HOWTO - Parts

This is a basic guide on howto build an antweight and will hopefully turn a pile of parts into a deadly fighting machine.


When building an ant there is one main goal, <150g. This may sound easy and is if you have no weapon, however the weapon can add 60g taking the ant overweight. And even if it's 149g on your scales it maybe 152 on battle day, it happens.


The next bit will explain the basic components of an ant:

Drive, to drive an ant the most popular was is to use micro servo's and modify them for 360 degree rotation (they normally only rotate 90 degrees). Other methods of drive have included slotcar motors with speed controllers.


Modification isn't too hard if you have build model kits and have a steady hand.


Modification won't be mentioned here, the principle is the same and two descriptions can be found below:


Modifing SD200

Modifying HS81

Batteries, these can take up the majority of the 150g limit if your not careful. There are only two choices until I get corrected, NiCad (Nickel-Cadmium) or NiMh (Nickel-Metal Hydride). NiMh are very slightly more expensive but contain a higher charge rating (Ah, Amp hours, or in out case mAh. milli Amp hours).


For an ant without a weapon or low drain weapon 100mAh batteries can be used, typically 4 cells are minimum (4*1.2V=4.8V) although depending on the weight of the ant it can go upto 6 cells, 7.2V. For spinning related weapons 300mAh is really the minimum value you should look at.

For batteries I highly recommend

Receiver, (Rx). Although the ant rules allow IR (infra-red) and other exotic control types, normal remote control is the most available way of controlling an ant. Unlike Robot Wars antweight rules allow 27, 35 (not preferred), 40Mhz and higher. This allows existing RC (Remote Control) equipment to be used reducing the cost of building an ant.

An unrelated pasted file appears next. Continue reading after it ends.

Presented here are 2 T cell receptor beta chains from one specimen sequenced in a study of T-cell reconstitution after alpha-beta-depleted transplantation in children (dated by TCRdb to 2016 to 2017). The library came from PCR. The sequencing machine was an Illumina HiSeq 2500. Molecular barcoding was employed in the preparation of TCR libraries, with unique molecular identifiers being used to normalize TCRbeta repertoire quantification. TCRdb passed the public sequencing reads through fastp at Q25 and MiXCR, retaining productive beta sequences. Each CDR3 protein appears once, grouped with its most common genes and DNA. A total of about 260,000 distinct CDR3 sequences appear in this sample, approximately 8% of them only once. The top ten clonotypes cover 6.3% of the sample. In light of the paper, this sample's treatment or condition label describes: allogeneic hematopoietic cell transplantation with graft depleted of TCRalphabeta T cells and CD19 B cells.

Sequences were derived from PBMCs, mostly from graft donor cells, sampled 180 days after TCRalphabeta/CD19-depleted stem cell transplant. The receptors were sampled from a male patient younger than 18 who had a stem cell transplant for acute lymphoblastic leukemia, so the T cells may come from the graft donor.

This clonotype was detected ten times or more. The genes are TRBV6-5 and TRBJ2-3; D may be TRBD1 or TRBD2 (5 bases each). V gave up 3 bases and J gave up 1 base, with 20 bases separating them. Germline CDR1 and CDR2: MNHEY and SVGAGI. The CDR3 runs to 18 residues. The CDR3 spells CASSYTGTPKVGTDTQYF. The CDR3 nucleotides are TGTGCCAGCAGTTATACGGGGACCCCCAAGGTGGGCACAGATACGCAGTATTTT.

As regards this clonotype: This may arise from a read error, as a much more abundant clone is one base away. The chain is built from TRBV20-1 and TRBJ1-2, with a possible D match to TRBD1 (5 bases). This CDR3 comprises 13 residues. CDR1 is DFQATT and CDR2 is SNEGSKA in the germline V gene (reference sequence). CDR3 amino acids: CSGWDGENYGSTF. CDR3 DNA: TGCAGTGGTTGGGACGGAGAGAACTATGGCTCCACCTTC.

Normal Rx's can typically weight 40g, pictured is a Hitec feather receiver weighing approx 10g without crystal (another gram). This lost 30g can allow a weapon to be added.

Mixer, not vital but nice if you have £13 and 5g spare on your ant, the details of a mixer can be found below.


Shown is a GWS mixer.


As already mentioned modified servo's are normally used to drive an ant. If servo's are being used the type of drive is called 'independant drive' or tank drive, this means both wheels are being driven independantly. As a contrast RC cars have 1 drive motor and a servo controlling the steering, the bad point of this is the turning circle. With independant drive the turning circle is 0, turning on a coin is possible.


Now for that mixer explanation.

This is how a basic ant would be driven, the Rx is connected to the drive servos.


This means on the transmitter (Tx) you need 2 sticks, one goes forward and back and the other goes forward and back. Not many Tx do this and if it does it normally has a ratchet on one channel so it won't return to 0 when the stick is let go.


For a RC car Tx this can be very confusing. You have to either swap one of the sticks round on the Tx so it goes forward-back or you have to learn to drive so left-right goes back-forward.

By including a mixer driving is made easier. The mixer takes the 2 forward-back channels and 'mixes' then into a forward-back and left-right channel.


So on the Tx when you press forward on the stick the ant goes forward and the same with reverse.


When you go left the clever bit kicks in as one motor goes clockwise and the other goes anti-clockwise so the ants spins on the spot.


This is very good if you have a RC car remote as it will control an ant without modification or confusion.


The only bad point about mixers is if you push forward 100% and turn it won't turn as you expect due to the way the mixer handles the inputs. You have to decrease the 'throttle' to say 80% and turn, this will allow the ant to turn as you want.


Now, an idea

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